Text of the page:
Another of the most radical aspects of the final report is the candid and clear recognition of the disproportionate risk aversion which pervades mental health service implementation and individual practitioner practice. Patient needs may be discounted unless the individual patient flags these up as a risk to themselves or others. Money follows risk within mental health services, not in the sense of providing quality care and treatment, but in the sense of resourcing secure services, which far too often prioritise restriction over the clinical wellbeing of patients. There needs to be a shift away from defensive practice and blanket restrictions towards clinical treatment which best serves the individual patient. This has been rightly recognised by the review. The final report recommends a systemic inter-agency approach to resolve defensive practice regarding risk and restriction, extending beyond mental health services.When I first became involved in the review, I had no idea of how firmly focused on improving patients’ experience of detention under the act it would prove to be. As someone with extensive experience of mental health services and the MHA, I would like to recommend strongly that the UK government supports the excellent recommendations of the MHA Review. They are all very much needed.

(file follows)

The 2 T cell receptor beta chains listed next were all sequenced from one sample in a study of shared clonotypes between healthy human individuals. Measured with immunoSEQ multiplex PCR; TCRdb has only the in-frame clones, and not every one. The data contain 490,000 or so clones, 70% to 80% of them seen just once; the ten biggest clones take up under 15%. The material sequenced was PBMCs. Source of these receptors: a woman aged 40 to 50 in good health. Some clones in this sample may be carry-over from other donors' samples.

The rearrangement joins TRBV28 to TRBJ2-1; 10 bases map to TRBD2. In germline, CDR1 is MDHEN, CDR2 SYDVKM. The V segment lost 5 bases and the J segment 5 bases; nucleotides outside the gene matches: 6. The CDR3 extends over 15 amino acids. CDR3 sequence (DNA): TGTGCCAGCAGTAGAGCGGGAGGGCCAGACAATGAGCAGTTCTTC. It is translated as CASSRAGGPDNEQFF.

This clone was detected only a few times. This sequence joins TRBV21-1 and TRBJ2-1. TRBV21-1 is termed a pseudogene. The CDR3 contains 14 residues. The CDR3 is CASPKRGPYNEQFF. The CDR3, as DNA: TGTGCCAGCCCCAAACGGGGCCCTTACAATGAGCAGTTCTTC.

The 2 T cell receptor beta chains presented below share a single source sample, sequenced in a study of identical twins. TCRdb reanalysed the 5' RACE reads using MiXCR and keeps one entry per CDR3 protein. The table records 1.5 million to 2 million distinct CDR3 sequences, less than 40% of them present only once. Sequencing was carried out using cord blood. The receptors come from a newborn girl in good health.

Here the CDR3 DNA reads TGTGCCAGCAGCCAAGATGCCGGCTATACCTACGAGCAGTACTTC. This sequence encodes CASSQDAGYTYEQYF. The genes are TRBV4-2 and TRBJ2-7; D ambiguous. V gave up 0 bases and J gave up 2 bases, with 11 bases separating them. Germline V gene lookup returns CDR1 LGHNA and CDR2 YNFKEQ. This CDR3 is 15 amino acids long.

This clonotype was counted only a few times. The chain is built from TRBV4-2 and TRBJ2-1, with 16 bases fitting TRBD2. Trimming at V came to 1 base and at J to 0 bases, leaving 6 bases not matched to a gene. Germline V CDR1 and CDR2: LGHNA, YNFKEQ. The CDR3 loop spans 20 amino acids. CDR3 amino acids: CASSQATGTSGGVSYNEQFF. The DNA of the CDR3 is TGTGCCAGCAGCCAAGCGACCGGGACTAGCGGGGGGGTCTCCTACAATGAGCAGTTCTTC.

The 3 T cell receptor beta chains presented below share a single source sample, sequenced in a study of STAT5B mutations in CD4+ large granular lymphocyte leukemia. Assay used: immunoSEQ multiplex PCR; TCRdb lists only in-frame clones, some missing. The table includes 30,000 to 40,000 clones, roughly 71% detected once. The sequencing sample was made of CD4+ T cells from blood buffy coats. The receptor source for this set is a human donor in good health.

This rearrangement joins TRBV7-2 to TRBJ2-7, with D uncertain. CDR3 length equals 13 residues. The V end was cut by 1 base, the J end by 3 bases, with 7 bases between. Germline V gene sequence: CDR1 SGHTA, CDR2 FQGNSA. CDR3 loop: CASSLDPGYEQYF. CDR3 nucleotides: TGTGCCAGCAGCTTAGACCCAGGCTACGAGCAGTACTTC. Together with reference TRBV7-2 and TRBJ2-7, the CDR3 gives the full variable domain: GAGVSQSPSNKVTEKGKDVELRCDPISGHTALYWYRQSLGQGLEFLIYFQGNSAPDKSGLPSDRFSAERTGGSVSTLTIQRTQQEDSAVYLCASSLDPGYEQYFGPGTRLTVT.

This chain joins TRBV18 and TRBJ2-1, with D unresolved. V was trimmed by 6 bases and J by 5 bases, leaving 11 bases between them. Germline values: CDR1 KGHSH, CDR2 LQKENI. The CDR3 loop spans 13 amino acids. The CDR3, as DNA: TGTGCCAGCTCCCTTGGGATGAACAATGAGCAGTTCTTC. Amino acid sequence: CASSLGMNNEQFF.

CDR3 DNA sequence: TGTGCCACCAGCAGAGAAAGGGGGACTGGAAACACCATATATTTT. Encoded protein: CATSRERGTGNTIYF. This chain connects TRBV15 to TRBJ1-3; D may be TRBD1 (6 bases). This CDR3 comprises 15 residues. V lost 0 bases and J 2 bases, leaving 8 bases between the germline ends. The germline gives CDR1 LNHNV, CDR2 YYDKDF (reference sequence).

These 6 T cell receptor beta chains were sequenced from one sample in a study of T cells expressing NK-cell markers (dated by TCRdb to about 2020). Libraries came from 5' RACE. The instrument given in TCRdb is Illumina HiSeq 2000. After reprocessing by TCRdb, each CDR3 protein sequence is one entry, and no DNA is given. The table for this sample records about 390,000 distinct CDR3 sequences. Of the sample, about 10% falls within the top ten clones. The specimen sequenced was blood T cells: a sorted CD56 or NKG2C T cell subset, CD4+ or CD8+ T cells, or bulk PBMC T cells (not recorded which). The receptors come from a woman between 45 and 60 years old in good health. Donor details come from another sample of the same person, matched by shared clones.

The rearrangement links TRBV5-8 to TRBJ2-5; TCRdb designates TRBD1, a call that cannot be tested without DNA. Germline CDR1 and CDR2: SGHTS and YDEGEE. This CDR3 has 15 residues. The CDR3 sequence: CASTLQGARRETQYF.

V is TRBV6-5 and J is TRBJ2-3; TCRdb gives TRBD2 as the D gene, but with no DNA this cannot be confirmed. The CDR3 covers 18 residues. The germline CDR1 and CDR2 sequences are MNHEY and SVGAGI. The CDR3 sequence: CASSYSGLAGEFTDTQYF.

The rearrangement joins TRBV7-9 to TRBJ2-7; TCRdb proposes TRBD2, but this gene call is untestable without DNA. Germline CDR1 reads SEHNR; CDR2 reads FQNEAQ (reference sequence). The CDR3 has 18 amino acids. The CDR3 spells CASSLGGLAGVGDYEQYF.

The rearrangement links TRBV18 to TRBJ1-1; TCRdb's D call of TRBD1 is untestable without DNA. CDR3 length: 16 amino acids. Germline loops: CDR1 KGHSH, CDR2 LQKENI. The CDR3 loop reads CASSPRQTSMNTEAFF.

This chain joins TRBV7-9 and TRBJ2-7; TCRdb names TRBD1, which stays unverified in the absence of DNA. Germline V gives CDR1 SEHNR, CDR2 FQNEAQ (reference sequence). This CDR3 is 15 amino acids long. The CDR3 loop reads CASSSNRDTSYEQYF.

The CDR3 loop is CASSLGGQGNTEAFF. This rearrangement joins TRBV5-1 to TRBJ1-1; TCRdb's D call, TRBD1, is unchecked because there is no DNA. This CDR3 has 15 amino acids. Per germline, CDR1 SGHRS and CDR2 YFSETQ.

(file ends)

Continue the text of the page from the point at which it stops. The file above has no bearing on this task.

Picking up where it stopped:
Sarah Markham is an academic mathematician and patient representative currently pursuing a second PhD in theoretical computer science. She is a member of the BMJ Patient Advisory Panel.
Competing interests: None declared